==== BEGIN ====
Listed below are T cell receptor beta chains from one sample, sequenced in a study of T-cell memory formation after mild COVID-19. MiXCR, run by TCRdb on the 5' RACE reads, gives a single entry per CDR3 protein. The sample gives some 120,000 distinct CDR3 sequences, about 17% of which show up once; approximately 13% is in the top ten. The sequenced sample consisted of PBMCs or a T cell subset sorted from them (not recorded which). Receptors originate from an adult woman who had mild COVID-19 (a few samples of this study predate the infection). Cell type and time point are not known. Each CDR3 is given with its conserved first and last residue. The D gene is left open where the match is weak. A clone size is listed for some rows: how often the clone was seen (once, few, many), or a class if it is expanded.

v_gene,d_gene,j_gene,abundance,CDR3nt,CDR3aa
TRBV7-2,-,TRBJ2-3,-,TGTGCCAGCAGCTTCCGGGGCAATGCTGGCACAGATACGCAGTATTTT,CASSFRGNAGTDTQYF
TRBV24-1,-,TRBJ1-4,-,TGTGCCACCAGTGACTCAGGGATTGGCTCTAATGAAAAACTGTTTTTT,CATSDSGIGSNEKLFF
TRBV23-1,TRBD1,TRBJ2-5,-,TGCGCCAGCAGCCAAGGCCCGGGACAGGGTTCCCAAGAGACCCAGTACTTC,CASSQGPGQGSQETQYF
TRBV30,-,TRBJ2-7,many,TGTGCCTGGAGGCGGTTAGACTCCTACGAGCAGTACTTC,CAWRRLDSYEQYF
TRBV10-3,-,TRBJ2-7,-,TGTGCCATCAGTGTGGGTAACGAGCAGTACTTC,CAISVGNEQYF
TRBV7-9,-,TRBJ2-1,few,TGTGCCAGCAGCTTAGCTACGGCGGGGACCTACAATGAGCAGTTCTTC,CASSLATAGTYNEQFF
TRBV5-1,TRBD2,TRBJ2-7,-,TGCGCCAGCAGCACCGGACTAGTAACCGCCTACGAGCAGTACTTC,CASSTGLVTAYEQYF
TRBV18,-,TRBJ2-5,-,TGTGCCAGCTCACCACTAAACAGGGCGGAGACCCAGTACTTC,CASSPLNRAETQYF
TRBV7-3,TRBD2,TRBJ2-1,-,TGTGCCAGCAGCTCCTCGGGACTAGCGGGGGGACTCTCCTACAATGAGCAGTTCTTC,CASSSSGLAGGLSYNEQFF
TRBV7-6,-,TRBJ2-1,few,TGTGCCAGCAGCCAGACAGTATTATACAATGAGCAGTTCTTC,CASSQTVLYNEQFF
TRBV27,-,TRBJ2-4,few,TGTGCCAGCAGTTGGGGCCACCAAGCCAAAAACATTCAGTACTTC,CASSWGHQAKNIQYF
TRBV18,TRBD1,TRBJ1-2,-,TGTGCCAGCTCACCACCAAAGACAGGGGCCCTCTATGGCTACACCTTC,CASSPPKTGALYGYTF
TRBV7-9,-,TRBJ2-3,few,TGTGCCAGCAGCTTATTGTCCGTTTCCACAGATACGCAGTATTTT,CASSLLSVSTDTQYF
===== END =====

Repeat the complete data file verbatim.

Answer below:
Listed below are T cell receptor beta chains from one sample, sequenced in a study of T-cell memory formation after mild COVID-19. MiXCR, run by TCRdb on the 5' RACE reads, gives a single entry per CDR3 protein. The sample gives some 120,000 distinct CDR3 sequences, about 17% of which show up once; approximately 13% is in the top ten. The sequenced sample consisted of PBMCs or a T cell subset sorted from them (not recorded which). Receptors originate from an adult woman who had mild COVID-19 (a few samples of this study predate the infection). Cell type and time point are not known. Each CDR3 is given with its conserved first and last residue. The D gene is left open where the match is weak. A clone size is listed for some rows: how often the clone was seen (once, few, many), or a class if it is expanded.

v_gene,d_gene,j_gene,abundance,CDR3nt,CDR3aa
TRBV7-2,-,TRBJ2-3,-,TGTGCCAGCAGCTTCCGGGGCAATGCTGGCACAGATACGCAGTATTTT,CASSFRGNAGTDTQYF
TRBV24-1,-,TRBJ1-4,-,TGTGCCACCAGTGACTCAGGGATTGGCTCTAATGAAAAACTGTTTTTT,CATSDSGIGSNEKLFF
TRBV23-1,TRBD1,TRBJ2-5,-,TGCGCCAGCAGCCAAGGCCCGGGACAGGGTTCCCAAGAGACCCAGTACTTC,CASSQGPGQGSQETQYF
TRBV30,-,TRBJ2-7,many,TGTGCCTGGAGGCGGTTAGACTCCTACGAGCAGTACTTC,CAWRRLDSYEQYF
TRBV10-3,-,TRBJ2-7,-,TGTGCCATCAGTGTGGGTAACGAGCAGTACTTC,CAISVGNEQYF
TRBV7-9,-,TRBJ2-1,few,TGTGCCAGCAGCTTAGCTACGGCGGGGACCTACAATGAGCAGTTCTTC,CASSLATAGTYNEQFF
TRBV5-1,TRBD2,TRBJ2-7,-,TGCGCCAGCAGCACCGGACTAGTAACCGCCTACGAGCAGTACTTC,CASSTGLVTAYEQYF
TRBV18,-,TRBJ2-5,-,TGTGCCAGCTCACCACTAAACAGGGCGGAGACCCAGTACTTC,CASSPLNRAETQYF
TRBV7-3,TRBD2,TRBJ2-1,-,TGTGCCAGCAGCTCCTCGGGACTAGCGGGGGGACTCTCCTACAATGAGCAGTTCTTC,CASSSSGLAGGLSYNEQFF
TRBV7-6,-,TRBJ2-1,few,TGTGCCAGCAGCCAGACAGTATTATACAATGAGCAGTTCTTC,CASSQTVLYNEQFF
TRBV27,-,TRBJ2-4,few,TGTGCCAGCAGTTGGGGCCACCAAGCCAAAAACATTCAGTACTTC,CASSWGHQAKNIQYF
TRBV18,TRBD1,TRBJ1-2,-,TGTGCCAGCTCACCACCAAAGACAGGGGCCCTCTATGGCTACACCTTC,CASSPPKTGALYGYTF
TRBV7-9,-,TRBJ2-3,few,TGTGCCAGCAGCTTATTGTCCGTTTCCACAGATACGCAGTATTTT,CASSLLSVSTDTQYF